On top of the nine guns that Blazkowicz has at his disposal, you also acquire four veil powers as you make your way through your missions. Their existence are tied closely to the story, and you’re rewarded each power by completing missions over the course of the first half of the game, as you confiscate their corresponding stones back from the Nazis. These four powers allow you to see hidden passageways, run extremely fast, turn on your own personal bubble shield, and super-power your weapons; collectively they basically turn B.J. into a superhero. Each of them can only be used for a limited time before the veil essence needs to be recharged, or recover on its own. This mechanic is a great addition to the game, as it really helps you in tight spots, and is absolutely vital when battling the game’s bosses. At the same time, it seems to take some of the fun out of the game, because you get the sense that B.J. is superhuman and can’t actually die. Fortunately, no matter what difficulty you play the game on, the Nazis are happy to prove that particular theory wrong.

Wolfenstein

There was one design choice that I found a little frustrating, and it kept coming up, over and over, specifically after every mission. Isenstadt acts as a hub for B.J., and he returns there after every mission that he completes to get his next one. However, in order for him to get his next mission, B.J. usually needs to head to a separate safe house, all the way across town - then head to an entirely different spot to actually start it. At the beginning of the game, its frustrating, because you have to travel so far between missions, that it really breaks up the flow of the game. Later on, these jaunts are full of Nazis who are ordered to shoot B.J. on site. This additional action at least makes it feel like there’s less downtime, but the majority of these trips usually involve their own, separate, load screen as you go from one section of the town to another, and they’re just long enough to become really annoying. While I understand that this mission initiation method creates a more “open world” feeling, it really breaks up the action of the game, and occasionally makes it feel like game is dragging on for no real reason. On the upside, if you enjoy exploring German towns circa WWII, you can go pretty much anywhere in the village, whenever you want.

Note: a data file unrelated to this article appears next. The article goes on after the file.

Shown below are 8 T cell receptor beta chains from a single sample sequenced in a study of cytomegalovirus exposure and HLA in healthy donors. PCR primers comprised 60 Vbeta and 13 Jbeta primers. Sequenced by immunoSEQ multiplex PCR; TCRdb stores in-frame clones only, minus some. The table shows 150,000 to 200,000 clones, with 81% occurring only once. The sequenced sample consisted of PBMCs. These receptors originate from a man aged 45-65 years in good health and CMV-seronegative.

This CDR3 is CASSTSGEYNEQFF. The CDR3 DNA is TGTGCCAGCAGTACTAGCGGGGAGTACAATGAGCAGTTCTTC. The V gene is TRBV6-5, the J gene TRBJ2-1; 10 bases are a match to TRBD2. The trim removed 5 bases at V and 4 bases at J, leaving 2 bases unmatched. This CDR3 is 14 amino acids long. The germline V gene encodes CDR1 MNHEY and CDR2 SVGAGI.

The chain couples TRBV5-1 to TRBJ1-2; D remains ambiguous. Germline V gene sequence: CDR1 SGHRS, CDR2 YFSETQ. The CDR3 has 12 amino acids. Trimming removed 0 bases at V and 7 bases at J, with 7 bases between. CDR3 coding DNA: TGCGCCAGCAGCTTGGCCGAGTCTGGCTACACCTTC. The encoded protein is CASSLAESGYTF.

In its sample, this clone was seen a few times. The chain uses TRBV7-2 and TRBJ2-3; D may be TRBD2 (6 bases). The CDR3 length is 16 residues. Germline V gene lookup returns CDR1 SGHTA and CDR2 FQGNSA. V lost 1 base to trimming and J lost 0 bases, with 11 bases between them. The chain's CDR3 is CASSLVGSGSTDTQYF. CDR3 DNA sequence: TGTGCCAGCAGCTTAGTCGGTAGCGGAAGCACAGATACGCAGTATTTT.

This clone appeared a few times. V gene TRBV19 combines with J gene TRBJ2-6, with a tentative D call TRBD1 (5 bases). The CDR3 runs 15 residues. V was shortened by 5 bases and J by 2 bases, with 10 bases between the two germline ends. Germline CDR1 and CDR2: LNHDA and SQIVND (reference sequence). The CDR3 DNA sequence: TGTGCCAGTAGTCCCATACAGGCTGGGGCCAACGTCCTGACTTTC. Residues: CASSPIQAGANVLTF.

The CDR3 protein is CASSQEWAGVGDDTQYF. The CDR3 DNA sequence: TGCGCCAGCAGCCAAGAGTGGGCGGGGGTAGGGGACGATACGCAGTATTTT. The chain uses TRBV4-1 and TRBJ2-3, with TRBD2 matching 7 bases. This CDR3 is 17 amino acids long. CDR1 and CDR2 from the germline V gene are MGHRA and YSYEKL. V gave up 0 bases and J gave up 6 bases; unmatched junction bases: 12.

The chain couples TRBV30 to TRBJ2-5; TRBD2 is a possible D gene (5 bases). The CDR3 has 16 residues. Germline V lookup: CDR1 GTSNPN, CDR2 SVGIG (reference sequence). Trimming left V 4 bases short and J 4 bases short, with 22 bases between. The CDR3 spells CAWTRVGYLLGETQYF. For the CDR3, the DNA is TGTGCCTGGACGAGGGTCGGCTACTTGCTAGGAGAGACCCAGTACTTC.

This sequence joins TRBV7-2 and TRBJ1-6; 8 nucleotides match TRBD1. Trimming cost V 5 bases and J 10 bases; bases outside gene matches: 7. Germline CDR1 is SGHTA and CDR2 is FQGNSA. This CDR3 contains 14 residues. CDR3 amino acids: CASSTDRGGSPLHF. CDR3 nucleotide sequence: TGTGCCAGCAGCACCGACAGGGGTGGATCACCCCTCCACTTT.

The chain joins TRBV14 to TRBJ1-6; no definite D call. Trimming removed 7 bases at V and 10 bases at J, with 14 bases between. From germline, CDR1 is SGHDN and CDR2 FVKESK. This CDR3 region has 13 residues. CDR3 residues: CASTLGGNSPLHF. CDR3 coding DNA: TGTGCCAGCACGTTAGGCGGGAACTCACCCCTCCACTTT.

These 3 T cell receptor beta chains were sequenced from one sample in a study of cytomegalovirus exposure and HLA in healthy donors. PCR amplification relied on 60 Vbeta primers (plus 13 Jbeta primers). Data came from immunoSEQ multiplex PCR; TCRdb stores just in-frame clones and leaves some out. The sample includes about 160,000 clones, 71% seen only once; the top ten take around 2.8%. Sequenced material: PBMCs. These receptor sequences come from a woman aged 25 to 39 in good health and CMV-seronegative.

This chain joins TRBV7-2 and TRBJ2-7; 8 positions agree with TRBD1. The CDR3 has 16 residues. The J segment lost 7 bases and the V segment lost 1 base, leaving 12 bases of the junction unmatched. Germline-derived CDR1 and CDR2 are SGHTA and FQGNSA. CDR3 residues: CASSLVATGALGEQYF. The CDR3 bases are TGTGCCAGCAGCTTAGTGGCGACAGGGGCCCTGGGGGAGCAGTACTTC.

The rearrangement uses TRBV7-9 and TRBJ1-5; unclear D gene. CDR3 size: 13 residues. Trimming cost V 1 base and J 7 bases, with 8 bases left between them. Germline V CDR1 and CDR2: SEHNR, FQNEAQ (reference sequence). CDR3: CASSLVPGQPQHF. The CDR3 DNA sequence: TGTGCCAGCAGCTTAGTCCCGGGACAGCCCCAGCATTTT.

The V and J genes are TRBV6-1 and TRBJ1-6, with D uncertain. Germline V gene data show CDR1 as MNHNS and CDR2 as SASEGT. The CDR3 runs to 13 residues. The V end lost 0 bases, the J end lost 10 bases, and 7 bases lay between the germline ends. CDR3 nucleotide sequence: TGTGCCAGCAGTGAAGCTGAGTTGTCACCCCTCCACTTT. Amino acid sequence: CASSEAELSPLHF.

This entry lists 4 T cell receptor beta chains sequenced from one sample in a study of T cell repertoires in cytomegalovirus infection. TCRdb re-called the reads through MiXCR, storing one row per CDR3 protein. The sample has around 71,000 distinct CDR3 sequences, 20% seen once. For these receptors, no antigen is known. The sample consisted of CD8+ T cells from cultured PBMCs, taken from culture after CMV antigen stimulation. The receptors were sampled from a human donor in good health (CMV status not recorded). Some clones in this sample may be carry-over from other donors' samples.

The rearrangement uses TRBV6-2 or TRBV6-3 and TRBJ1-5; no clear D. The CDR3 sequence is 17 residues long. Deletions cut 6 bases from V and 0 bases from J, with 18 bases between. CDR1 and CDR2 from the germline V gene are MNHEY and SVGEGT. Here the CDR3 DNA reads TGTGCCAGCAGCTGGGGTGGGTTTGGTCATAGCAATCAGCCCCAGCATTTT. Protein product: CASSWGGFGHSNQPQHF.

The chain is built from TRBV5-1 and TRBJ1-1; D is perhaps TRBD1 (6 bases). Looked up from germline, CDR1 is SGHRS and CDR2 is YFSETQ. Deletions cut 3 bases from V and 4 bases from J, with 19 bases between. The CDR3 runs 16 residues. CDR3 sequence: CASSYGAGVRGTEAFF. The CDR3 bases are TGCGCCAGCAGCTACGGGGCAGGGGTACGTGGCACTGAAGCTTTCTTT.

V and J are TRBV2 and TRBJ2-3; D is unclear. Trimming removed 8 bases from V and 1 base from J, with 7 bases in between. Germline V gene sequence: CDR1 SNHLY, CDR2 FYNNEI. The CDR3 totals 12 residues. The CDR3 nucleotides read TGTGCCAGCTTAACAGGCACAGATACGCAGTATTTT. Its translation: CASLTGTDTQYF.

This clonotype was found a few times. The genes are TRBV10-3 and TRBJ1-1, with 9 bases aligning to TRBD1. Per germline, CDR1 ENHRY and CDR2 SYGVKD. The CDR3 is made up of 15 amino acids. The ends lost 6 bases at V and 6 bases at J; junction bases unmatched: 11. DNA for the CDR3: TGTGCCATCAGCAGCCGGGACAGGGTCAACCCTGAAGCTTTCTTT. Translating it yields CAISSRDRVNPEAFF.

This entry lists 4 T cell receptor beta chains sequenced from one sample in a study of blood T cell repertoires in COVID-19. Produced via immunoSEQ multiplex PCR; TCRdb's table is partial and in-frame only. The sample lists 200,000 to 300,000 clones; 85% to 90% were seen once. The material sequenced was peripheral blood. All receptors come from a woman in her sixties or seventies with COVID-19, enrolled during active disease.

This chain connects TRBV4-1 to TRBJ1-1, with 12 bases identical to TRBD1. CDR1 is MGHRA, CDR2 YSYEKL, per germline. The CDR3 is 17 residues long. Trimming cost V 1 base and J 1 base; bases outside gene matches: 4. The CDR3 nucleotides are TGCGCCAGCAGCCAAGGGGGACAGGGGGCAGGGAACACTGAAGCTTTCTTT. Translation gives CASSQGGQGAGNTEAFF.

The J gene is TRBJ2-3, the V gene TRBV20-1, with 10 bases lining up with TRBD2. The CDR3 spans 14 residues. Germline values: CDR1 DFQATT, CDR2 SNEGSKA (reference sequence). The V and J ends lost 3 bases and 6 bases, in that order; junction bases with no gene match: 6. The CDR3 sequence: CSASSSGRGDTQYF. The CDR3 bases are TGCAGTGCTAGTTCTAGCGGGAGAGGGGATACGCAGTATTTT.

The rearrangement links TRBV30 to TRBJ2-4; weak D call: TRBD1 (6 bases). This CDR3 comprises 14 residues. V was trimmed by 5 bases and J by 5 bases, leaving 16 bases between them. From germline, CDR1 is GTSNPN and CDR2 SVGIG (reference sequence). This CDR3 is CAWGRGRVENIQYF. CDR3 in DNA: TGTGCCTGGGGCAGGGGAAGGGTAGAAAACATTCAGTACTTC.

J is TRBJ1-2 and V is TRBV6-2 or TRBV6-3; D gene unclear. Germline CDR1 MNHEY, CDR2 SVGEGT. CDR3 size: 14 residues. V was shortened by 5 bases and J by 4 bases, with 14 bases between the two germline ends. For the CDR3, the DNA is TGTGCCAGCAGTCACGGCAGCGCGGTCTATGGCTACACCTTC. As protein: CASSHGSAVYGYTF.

Wolfenstein